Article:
Being able to quickly learn music by ear and retain it, to accurately play or sing what you are hearing in your head, and to recognize and respond to what others play in real time are among the most important performance skills for contemporary musicians. Using call-and-response techniques in an ensemble-like setting, instrumentalists and vocalists will build their ear skills, connecting ear training to realistic performance situations on their instrument and developing greater acuracy of hearing and musical memory. Material includes melodies, harmony and counterpoint parts, and bass lines in a variety of styles.
The study of the bass in the styles of Dixieland, swing, bebop, cool, experimental, fusion, and others. In-depth analysis of the function of the bass as part of the rhythm section and as a solo voice. Some of the players heard and discussed are Pop Foster, Walter Page, Jimmy Blanton, Oscar Pettiford, Slam Stewart, Paul Chambers, Charles Mingus, Ron Carter, Richard Davis, Eddie Gomez, and Jaco Pastorius.
A study of the history of brass instruments (trumpet, trombone, French horn, euphonium, and tuba) in American music. Emphasis is on the performance styles of major players, including Herbert L. Clarke, Arthur Pryor, Louis Armstrong, Bix Beiderbecke, Jack Teagarden, Clifford Brown, Dizzy Gillespie, Miles Davis, J.J. Johnson, Harry James, Julius Watkins, Rich Matteson, and Harvey Phillips. Study will include articles as well as recorded and transcribed musical examples.
A survey of contemporary guitar players and styles as well as related doubling instruments. Emphasis on major players and various styles through tapes and transcriptions.
In this course students will develop musicianship, ensemble performance, and improvising skills as they play in various sub-styles within the historical timeline of jazz drumming. They will strengthen their critical thinking skills by reading, listening, watching, analyzing, critiquing, and evaluating music performances. They also will be cognizant of the historical, sociological and technological impact of jazz, including its influence on other styles of music and develop a global perspective for music and society. Students will also be urged to apply skills and knowledge acquired in this course into their own experiences in real world musical situations.
In this course students will develop musicianship, ensemble performance, and improvising skills as they play in various styles within the historical timeline of modern drumming. They will strengthen their critical thinking skills by reading, listening, watching, analyzing, critiquing, and evaluating music performances. They also will be cognizant of the historical, sociological and technological impact of these styles (and their influence on each other): jazz, rock, funk, fusion, Brazilian, Latin, reggae, and other global styles. Through this course, students develop a global perspective for music and society. Students will apply skills and knowledge acquired in this course into their own experiences in real world musical situations.
A study of the history and development of the music of Latin America and the Caribbean, with particular focus on hand percussion playing. Emphasis will be on the music of Cuba and Brazil, and on the development of Latin American music in New York from the 1920s to the present. Musical relationships to the European and African traditions will be studied as well as specific instruments, song styles and rhythms, composing and arranging styles, and significant artists in the idiom.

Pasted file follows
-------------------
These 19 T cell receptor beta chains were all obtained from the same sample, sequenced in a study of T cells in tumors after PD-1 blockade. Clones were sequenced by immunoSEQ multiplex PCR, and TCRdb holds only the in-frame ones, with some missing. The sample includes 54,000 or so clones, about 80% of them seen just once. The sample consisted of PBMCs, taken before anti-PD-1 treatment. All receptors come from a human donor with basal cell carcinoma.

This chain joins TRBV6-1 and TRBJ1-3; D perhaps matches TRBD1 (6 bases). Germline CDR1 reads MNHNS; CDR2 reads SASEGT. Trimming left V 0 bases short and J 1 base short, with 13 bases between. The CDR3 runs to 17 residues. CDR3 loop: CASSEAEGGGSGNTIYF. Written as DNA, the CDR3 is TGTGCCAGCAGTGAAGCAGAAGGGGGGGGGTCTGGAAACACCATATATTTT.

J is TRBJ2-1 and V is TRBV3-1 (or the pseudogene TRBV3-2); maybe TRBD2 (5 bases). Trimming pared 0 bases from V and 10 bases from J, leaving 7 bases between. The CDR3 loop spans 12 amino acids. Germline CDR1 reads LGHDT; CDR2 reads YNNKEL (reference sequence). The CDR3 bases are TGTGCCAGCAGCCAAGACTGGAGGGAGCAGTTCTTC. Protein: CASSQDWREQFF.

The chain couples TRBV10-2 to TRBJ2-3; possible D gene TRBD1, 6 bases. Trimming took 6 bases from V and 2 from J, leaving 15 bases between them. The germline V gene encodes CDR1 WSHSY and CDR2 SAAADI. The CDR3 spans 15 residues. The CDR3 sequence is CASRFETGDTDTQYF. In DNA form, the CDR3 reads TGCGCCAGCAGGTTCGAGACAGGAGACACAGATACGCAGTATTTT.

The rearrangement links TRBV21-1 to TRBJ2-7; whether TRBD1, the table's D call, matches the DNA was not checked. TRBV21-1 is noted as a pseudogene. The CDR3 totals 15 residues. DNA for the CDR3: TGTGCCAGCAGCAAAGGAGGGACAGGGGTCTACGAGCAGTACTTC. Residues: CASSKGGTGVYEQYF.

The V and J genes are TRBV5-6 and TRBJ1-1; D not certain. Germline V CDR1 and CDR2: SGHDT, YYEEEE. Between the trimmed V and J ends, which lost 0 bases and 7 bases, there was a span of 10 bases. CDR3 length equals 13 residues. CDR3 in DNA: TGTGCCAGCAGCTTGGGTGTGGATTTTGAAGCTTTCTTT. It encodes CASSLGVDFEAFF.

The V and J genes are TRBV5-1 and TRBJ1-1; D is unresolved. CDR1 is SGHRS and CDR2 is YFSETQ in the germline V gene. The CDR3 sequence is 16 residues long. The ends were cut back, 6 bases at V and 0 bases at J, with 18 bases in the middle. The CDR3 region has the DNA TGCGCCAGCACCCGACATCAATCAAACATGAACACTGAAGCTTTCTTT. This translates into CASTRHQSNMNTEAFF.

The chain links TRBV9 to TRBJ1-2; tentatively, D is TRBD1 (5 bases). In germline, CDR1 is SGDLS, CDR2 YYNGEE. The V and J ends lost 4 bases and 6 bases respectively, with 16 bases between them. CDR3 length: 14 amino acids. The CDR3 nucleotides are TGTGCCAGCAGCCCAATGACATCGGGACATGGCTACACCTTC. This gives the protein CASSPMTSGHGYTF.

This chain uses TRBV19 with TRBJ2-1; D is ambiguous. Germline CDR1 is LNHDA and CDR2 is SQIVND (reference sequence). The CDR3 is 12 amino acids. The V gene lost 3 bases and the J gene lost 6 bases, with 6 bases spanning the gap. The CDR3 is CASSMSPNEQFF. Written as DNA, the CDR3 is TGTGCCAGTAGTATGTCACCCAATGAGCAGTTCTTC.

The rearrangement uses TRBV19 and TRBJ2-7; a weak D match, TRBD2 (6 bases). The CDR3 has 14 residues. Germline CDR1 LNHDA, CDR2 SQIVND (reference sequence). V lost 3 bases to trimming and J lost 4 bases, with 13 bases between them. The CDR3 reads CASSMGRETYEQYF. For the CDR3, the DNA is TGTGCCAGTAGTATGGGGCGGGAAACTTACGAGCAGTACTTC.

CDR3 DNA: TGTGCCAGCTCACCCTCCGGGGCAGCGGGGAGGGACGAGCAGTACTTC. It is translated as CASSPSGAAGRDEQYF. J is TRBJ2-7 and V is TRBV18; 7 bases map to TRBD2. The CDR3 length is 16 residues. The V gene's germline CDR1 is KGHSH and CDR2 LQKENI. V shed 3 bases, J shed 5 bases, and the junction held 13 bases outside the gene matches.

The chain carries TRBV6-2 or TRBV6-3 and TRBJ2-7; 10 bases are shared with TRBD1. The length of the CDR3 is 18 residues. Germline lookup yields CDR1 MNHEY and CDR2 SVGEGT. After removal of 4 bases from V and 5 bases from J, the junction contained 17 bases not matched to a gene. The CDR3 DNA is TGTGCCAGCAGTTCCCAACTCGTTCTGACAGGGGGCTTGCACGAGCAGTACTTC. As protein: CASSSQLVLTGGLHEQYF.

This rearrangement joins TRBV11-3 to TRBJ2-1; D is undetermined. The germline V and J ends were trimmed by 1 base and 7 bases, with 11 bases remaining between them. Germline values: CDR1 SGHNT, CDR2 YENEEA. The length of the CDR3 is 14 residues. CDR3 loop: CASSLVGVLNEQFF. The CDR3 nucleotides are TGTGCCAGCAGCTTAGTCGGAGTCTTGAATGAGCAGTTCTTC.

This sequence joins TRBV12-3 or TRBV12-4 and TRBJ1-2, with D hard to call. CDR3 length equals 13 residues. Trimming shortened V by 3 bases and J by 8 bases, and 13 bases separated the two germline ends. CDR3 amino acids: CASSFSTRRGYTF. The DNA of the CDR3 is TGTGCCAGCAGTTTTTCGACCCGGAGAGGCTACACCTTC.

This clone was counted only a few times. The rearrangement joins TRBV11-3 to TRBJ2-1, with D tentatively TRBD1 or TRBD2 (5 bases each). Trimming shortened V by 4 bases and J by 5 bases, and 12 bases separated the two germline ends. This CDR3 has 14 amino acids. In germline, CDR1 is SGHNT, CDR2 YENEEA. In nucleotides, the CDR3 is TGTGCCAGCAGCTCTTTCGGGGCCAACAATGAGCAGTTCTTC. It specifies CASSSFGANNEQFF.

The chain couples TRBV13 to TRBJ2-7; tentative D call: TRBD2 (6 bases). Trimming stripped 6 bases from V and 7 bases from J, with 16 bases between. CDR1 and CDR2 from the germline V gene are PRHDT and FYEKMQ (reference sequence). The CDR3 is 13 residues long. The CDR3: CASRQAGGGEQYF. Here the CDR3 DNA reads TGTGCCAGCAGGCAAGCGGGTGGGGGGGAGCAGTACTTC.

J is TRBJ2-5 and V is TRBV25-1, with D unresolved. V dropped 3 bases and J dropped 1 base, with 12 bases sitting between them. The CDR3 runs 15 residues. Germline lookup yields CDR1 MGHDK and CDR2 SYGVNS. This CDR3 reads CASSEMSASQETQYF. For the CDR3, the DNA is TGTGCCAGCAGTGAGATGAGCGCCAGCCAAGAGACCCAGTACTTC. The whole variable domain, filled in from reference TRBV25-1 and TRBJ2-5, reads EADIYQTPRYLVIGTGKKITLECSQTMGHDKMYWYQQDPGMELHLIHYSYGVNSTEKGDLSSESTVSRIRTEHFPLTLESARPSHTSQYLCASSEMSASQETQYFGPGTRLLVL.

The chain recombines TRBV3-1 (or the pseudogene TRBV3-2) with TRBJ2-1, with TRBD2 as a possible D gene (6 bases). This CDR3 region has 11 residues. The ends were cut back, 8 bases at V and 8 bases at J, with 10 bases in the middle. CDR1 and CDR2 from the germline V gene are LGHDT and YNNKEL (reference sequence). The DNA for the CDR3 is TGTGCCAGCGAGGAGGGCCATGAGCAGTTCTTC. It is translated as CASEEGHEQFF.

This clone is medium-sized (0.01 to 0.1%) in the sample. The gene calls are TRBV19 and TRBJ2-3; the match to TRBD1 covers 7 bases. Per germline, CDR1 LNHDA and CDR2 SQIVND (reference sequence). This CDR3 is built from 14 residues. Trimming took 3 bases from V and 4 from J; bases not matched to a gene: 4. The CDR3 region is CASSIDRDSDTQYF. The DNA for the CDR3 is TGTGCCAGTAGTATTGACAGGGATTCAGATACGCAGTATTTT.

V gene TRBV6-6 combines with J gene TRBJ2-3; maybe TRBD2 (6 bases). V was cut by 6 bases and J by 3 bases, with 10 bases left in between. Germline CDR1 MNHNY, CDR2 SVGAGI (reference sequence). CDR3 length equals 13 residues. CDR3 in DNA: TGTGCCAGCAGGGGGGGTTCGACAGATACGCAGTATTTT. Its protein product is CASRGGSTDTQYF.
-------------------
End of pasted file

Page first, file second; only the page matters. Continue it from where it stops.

A study of the history and development of the art of jazz piano and the lives and times of the artists themselves. Through listening to archival and contemporary recordings and analysis and discussions, the rich diversity of the different jazz styles will be examined, along with the artists associated with certain styles. Solo piano and group playing from ragtime to contemporary will be addressed.
An overview of the history of contemporary string playing, with special emphasis on the work of major innovators: Joe Venuti, Stephane Grappelli, Jean-Luc Ponty, and others. Recordings and transcriptions used to analyze technique and improvisational skills.
A historical study of the development of the jazz vocalist and jazz vocal styles. Listening and style analysis through use of recordings and assigned student participation and performances. Singers covered include the Rhythm Boys, Bessie Smith, Sippie Wallace, Jimmy Rushing, the Boswell Sisters, the Mills Brothers, Ethel Waters, Ella Fitzgerald, Billie Holiday, Sarah Vaughan, Frank Sinatra, Dianne Reeves, Al Jarreau, Bobby McFerrin, and representative contemporary artists.
The analysis of the history of woodwind instruments (saxophone, flute, clarinet) in jazz. Emphasis is placed on the various styles of major players. The study of woodwind players including Johnny Hodges, Charlie Parker, Cannonball Adderley, Lester Young, John Coltrane, Eric Dolphy, Frank Wess, Andy Kirk, Benny Goodman, John LaPorta, Gerry Mulligan, and others, through tapes, articles, and transcriptions.
The analysis of saxophone styles in the R&B lineage including players associated with smooth jazz, funk, blues, soul jazz, acid jazz, soul, pop, and fusion styles. Emphasis is placed on the various styles of major players including Earl Bostic, Grover Washington Jr., Red Prysock, Hank Crawford, David Sanborn, King Curtis, Kirk Whalum, Junior Walker, Maceo Parker, Tom Scott, Michael Brecker, Andy Snitzer, Gerald Albright, Ed Calle and others, through in-class playing, recordings, and transcriptions.